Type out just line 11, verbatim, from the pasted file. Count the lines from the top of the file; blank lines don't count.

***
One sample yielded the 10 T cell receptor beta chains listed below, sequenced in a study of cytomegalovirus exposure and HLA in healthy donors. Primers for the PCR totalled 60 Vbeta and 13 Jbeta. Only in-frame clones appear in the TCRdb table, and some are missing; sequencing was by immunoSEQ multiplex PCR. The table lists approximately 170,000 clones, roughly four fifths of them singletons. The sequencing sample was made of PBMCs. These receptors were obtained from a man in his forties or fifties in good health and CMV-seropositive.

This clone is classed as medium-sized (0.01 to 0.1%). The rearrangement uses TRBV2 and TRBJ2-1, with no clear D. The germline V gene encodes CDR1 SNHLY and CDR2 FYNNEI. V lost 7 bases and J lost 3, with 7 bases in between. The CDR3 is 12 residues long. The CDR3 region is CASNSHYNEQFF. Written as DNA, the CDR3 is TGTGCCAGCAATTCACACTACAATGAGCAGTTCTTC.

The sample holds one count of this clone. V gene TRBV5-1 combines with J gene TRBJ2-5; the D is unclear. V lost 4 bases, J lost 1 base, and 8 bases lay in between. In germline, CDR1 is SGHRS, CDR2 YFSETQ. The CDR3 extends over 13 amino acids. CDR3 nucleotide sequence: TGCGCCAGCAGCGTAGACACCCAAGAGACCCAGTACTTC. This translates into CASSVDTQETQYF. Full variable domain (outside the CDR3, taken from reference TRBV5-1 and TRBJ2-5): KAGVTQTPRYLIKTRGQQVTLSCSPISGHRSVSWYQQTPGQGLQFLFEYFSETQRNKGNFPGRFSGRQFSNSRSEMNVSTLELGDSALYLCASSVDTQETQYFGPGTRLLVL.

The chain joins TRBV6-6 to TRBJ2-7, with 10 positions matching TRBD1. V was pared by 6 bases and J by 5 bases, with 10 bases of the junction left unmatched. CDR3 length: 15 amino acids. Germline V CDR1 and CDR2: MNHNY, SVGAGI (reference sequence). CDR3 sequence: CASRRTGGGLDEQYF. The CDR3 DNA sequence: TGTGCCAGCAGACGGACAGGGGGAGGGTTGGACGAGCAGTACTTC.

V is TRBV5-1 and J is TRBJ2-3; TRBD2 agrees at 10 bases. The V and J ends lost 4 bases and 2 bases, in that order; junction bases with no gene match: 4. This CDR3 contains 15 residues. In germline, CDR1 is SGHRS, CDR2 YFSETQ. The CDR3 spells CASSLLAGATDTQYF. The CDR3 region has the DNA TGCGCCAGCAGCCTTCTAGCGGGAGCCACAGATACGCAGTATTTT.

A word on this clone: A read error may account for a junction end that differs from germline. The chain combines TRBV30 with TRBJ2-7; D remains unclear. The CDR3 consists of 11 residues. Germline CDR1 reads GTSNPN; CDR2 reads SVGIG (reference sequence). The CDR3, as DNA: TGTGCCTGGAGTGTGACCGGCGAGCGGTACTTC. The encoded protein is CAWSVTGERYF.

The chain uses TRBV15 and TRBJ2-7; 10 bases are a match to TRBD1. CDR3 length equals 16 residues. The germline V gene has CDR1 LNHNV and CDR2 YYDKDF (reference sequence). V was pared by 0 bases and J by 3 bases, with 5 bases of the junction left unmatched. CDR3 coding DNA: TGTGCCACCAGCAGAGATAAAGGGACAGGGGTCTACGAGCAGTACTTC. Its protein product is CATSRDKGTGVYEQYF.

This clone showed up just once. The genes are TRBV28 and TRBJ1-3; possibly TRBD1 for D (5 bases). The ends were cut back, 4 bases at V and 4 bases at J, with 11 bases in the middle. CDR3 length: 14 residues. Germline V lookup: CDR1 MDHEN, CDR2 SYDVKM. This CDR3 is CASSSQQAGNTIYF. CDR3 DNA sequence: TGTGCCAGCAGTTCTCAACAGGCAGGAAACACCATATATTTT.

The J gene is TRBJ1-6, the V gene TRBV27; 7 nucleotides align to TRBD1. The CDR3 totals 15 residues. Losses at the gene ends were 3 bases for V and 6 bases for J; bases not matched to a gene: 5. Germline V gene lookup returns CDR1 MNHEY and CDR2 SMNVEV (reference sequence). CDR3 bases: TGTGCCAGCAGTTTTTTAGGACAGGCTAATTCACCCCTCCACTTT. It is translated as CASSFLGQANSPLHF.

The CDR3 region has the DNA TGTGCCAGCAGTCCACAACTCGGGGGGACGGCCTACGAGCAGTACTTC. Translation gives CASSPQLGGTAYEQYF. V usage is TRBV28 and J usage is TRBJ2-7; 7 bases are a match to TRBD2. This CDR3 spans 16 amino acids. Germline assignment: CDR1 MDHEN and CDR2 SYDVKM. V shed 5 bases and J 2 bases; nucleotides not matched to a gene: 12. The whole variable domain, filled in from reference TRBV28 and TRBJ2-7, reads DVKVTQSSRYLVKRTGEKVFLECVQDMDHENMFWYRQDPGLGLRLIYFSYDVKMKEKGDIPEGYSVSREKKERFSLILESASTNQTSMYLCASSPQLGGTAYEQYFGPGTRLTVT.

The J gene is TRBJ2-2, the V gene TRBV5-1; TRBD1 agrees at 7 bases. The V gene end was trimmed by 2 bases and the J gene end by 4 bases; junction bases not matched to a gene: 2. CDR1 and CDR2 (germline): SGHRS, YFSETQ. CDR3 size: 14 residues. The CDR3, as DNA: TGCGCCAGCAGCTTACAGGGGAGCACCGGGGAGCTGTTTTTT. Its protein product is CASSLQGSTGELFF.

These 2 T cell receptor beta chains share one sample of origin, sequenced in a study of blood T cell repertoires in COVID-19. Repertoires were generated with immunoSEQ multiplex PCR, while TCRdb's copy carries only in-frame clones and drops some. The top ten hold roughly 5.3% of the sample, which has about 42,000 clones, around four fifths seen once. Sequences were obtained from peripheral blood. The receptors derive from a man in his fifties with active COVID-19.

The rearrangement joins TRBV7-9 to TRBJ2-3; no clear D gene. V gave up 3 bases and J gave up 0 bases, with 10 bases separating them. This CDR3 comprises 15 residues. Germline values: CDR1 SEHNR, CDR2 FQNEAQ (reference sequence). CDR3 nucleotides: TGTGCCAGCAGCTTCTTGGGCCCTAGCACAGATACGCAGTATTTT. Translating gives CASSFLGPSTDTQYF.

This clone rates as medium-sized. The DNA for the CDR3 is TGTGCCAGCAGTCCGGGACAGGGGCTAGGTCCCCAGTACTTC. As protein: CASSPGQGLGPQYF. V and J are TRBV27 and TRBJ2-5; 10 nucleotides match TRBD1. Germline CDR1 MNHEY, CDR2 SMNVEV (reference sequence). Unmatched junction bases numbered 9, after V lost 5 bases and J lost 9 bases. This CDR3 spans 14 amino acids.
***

The J gene is TRBJ2-2, the V gene TRBV5-1; TRBD1 agrees at 7 bases. The V gene end was trimmed by 2 bases and the J gene end by 4 bases; junction bases not matched to a gene: 2. CDR1 and CDR2 (germline): SGHRS, YFSETQ. CDR3 size: 14 residues. The CDR3, as DNA: TGCGCCAGCAGCTTACAGGGGAGCACCGGGGAGCTGTTTTTT. Its protein product is CASSLQGSTGELFF.